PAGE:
Press Release

NEWS RELEASE
DEADLY RISK:  AMERICAN CATTLE RANCHING ON THE MEXICAN BORDER AND OTHER
TRUE CATTLE RANCHING STORIES
(November 2013) CONTACT: Nancy Dale 863 214-8351 www.nancydalephd.com or nancydale@gmail.com
The living legends of the American Cowboy reflect the American Dream of spirit, fortitude, and dedication to principles as their destiny created the story of the American West.  It all began in the desert region of South Africa (now Chad), ten thousand years ago before the Sahara Desert was created by worldwide glacial climate change.  Early hunter-gatherers domesticated the Auroch ox, the first bovine species of cattle that served to advance agriculture and survival.
Early “cattle ranching” was initiated when hunter/gatherers migrated with their herds up the Tigris-Euphrates Rivers then expanded into India, Europe and United States when Ponce de Leon brought Andalusian cattle into Florida from Spain.  “Western Expansionism” gave birth to the cattle industry in the American West.
These true stories of early pioneer cattle ranchers instill the American spirit into the 21st century. As legendary cowboy author, J.P.S. Brown (Nogales, Arizona), says, “Real cowboys  are not always who you think they are whether or not they wear boots and cowboy hats; it is their Spirit that lives.” Continue reading

Cattle Ranching on the Border: Deadly Risk

March 27, 2010 started out like any other day for Sue and Rob Krentz at their sprawling 35,000 acre cattle ranch in Douglas, Arizona. As a fourth generation rancher, Rob Krentz was doing what he loved to do, taking care of the herd, the land, and the wildlife.  The life and death of Rob Krentz, the man, father, cattle rancher, humanitarian and tragic hero changed Arizona history forever. This tribute is told by Sue Krentz.

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The Legacy of the Florida Pioneer Cow Hunters – In Their Own Words

The founding fathers of Florida are the pioneer “cow hunters” who migrated south in the 1800s when the government opened up new territories after the Seminole Indian Wars.  In search of wide open prairies and water, daring young pioneers loaded up their families in covered wagons, gathered up their cattle, and ventured south. It was a long and arduous journey into an unforgiving environment.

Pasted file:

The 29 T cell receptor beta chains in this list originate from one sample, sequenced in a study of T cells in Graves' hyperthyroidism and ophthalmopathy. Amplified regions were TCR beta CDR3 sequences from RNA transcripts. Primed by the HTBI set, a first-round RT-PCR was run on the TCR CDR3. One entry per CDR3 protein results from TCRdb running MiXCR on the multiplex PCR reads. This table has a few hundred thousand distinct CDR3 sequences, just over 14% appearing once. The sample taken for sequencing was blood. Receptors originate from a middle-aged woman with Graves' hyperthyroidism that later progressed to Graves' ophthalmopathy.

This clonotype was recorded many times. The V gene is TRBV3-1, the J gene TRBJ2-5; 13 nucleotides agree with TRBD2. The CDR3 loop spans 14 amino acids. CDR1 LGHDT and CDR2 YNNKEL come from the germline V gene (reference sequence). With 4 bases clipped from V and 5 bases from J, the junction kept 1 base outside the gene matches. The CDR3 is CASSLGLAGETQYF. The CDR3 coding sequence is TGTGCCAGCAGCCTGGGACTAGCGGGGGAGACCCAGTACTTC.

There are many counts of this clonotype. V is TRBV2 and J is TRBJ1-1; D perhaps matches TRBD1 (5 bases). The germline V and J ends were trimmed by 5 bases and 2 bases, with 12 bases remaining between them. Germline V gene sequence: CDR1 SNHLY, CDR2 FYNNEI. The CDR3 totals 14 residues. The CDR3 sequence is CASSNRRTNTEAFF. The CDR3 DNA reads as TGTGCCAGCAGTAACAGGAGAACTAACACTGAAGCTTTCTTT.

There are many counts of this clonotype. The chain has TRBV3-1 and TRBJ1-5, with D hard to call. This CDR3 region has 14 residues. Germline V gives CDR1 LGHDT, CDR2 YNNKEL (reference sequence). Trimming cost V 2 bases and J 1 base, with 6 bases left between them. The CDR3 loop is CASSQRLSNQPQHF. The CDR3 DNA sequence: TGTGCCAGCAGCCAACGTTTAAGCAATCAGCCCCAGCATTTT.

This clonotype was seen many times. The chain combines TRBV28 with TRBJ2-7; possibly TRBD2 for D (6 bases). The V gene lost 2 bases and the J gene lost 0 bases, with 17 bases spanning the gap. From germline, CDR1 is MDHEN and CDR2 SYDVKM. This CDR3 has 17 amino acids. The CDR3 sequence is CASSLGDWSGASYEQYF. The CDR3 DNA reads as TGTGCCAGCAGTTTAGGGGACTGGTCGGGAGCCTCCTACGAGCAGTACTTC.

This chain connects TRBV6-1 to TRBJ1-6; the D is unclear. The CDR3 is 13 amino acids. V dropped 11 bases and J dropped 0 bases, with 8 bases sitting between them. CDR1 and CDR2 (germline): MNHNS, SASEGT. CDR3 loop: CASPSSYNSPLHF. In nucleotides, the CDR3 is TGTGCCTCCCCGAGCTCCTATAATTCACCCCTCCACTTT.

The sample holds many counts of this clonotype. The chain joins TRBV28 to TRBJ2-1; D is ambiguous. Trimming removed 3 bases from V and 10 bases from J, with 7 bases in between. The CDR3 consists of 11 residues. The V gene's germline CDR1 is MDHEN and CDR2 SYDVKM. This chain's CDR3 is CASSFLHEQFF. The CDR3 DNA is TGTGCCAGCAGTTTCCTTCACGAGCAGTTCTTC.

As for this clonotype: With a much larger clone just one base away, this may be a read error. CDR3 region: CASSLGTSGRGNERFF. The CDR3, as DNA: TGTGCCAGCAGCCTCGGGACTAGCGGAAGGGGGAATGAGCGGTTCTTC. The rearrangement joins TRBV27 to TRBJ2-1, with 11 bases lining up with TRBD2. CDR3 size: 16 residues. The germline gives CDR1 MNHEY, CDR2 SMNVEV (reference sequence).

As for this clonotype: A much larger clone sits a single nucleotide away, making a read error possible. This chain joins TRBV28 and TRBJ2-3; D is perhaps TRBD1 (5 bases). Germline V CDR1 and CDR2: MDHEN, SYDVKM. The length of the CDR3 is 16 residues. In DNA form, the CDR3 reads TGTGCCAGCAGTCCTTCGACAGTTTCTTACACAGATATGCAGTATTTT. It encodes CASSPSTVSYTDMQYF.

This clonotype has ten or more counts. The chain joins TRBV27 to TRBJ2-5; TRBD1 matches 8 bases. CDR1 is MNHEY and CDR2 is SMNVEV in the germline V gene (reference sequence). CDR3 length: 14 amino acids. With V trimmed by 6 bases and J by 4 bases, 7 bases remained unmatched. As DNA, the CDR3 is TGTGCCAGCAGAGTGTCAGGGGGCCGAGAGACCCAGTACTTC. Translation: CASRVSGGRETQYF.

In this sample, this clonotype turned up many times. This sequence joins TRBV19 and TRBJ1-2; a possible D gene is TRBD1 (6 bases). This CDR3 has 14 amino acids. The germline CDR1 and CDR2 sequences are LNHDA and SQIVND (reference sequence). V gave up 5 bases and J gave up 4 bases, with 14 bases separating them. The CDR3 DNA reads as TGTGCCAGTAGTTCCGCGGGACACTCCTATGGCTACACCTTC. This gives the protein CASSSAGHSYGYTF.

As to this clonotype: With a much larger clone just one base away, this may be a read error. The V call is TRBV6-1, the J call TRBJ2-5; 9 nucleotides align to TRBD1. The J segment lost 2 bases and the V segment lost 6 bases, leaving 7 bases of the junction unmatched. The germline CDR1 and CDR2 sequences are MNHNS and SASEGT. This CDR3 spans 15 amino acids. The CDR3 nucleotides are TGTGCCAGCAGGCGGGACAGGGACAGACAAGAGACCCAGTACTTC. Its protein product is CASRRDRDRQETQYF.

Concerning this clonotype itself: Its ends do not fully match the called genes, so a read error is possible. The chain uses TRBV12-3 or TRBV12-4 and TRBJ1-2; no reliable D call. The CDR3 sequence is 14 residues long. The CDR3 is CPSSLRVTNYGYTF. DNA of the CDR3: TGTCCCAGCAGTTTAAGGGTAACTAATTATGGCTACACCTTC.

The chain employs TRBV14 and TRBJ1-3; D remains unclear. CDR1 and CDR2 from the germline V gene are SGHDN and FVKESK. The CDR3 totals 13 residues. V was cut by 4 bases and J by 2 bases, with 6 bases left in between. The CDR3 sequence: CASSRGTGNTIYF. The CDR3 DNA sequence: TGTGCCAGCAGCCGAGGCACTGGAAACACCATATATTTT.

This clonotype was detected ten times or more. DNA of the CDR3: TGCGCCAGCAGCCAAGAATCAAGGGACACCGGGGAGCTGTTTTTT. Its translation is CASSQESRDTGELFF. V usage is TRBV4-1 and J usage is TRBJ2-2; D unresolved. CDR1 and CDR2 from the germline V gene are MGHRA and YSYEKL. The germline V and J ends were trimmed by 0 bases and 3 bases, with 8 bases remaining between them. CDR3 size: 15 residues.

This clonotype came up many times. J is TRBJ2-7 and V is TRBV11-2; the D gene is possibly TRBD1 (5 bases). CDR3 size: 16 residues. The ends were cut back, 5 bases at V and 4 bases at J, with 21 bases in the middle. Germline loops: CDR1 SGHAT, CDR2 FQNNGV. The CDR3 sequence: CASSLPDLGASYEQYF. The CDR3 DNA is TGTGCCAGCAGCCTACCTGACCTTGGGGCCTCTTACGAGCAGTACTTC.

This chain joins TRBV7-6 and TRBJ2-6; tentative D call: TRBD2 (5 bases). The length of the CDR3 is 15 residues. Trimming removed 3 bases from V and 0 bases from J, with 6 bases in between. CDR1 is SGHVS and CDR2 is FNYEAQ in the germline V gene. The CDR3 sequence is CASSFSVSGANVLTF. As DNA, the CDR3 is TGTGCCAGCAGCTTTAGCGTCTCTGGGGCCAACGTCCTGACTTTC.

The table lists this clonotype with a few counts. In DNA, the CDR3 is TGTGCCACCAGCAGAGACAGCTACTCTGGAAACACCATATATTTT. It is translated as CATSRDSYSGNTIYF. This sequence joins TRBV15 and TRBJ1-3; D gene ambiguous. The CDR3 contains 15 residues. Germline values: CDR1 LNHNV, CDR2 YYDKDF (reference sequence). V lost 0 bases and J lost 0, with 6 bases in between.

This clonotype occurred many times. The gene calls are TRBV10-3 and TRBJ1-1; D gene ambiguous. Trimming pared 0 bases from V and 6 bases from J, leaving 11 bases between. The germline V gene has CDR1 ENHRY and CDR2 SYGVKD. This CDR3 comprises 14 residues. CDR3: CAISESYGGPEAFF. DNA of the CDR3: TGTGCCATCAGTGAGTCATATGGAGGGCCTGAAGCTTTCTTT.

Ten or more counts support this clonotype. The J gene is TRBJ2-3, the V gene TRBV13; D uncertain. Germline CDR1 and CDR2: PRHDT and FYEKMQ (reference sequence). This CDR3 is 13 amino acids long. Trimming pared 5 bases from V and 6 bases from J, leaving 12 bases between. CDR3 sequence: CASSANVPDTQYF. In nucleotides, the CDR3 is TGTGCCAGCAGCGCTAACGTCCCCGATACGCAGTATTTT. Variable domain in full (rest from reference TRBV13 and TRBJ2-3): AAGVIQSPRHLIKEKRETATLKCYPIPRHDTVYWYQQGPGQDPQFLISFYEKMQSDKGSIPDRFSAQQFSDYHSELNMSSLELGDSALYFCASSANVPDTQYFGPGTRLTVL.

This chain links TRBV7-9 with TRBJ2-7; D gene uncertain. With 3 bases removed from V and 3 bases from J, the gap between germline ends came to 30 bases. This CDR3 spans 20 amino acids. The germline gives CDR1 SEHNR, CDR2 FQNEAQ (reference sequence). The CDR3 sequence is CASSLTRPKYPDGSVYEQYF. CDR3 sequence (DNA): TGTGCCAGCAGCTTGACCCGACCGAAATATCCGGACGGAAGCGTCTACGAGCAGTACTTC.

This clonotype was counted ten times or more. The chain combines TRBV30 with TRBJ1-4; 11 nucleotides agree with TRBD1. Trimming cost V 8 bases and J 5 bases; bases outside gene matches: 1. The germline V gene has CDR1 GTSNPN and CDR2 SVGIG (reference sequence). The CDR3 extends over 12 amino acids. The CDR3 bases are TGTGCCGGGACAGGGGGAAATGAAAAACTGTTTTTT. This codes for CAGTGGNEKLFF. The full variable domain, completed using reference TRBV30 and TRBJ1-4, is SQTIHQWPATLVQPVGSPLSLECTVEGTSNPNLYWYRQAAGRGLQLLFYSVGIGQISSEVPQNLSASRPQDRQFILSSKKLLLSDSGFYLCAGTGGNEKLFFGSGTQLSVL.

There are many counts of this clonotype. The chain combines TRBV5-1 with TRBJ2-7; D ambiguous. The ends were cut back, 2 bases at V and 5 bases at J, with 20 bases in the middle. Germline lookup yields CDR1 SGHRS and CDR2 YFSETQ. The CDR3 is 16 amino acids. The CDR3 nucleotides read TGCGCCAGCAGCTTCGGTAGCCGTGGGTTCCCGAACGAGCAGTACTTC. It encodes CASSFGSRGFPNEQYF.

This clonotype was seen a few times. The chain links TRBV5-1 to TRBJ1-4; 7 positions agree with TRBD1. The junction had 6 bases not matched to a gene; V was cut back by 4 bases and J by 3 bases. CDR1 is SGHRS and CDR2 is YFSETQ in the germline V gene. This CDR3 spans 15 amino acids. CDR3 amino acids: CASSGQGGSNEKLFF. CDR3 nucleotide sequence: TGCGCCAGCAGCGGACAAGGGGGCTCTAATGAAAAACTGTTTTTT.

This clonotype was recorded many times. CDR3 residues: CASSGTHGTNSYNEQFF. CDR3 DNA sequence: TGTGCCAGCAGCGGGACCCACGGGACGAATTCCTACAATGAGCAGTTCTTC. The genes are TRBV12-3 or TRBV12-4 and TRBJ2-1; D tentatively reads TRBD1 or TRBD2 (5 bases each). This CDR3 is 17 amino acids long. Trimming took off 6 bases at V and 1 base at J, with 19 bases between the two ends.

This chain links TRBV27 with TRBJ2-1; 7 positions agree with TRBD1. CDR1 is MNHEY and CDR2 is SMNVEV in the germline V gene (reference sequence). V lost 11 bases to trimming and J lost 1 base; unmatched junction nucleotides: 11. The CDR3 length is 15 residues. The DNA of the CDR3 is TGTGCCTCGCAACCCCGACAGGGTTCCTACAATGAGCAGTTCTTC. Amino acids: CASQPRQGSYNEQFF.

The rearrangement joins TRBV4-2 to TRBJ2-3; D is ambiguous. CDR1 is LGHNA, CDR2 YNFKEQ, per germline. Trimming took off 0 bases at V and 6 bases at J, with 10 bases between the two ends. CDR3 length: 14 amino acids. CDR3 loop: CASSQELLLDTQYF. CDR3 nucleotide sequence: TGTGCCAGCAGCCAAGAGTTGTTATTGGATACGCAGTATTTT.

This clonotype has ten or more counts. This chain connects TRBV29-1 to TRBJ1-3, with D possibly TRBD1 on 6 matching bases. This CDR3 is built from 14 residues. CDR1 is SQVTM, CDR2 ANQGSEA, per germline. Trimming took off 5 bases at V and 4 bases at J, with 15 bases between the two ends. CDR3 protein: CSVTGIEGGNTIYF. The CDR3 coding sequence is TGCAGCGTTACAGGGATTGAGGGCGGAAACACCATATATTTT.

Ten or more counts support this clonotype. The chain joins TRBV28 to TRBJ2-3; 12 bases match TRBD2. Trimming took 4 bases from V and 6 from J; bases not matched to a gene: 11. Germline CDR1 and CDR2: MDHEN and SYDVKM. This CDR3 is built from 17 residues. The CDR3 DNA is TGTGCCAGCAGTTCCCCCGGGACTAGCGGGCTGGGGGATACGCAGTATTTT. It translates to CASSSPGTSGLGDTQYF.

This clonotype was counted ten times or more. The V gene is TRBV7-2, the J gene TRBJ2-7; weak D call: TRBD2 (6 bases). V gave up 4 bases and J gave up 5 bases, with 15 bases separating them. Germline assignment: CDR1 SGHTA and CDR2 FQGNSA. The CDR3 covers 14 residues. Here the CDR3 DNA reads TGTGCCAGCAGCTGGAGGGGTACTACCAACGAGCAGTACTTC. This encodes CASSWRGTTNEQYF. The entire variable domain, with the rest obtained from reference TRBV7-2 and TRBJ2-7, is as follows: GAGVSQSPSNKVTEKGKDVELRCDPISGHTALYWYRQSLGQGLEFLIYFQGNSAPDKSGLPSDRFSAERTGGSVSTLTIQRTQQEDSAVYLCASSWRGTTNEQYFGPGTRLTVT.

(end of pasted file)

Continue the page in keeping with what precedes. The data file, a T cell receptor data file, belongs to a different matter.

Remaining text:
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Living Legends of the Unconquered Seminoles

Living Legends of the Unconquered SeminolesAn excursion into the heart of the Everglades 40 miles west of Clewiston is a unique “place to learn” (translated from the Miccosukee), the namesake of the Seminole Tribe of Florida’s Ah-Tah-Thi-Ki Museum. Walking through tall glass doors, the visitor is greeted by a large inscription depicting the purpose of the museum: “The museum collects, preserves, protects and interprets Seminole culture and history, inspiring an appreciation and understanding of the Seminole people.” The Ah-Tah-Thi-Ki Museum, located in the middle of a 64-acre swamp on the Big Cypress Seminole Reservation, demonstrates and displays in their own words their story of survival in the unforgiving Everglades.

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Escape to Glades County in Florida’s Last Pristine Wilderness

Jeff Harrod and Daisy the BearPublished in Hobe Sound Magazine, May 2007.

A soft breeze feathers through thatches of palmettos spiking a crimson horizon, as dragonflies dance from peak to peak, flashing their turquoise iridescence along a whimsical path. Beams of sunlight stream through waving cabbage palms tracing their graceful stalks into native scrub. Quietly, the morning awakes in this small area of Glades County, nestled on the western shore of Lake Okeechobee in the vast Everglades prairie; a living spectacle of Nature’s unobtrusive Beauty that captures the senses and stamps its unique imprint upon space, time, and those who carry their weary bodies from the bustle of city drama into the fresh air of the pristine wilderness.

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Florida Cattleman: A Gateway of Goodwill to the World

It’s quite a surprise to see the Premier of the Republic of Macedonia wearing a Stetson, and perhaps even more of a surprise to learn that Florida cattle ranchers are working on exporting live animals to the southern most part of the former Socialists Federation of Yugoslavia, but this is the cultural and economic bridge being extended around the world by two Florida cattlemen: Bud Adams and Jim Strickland.

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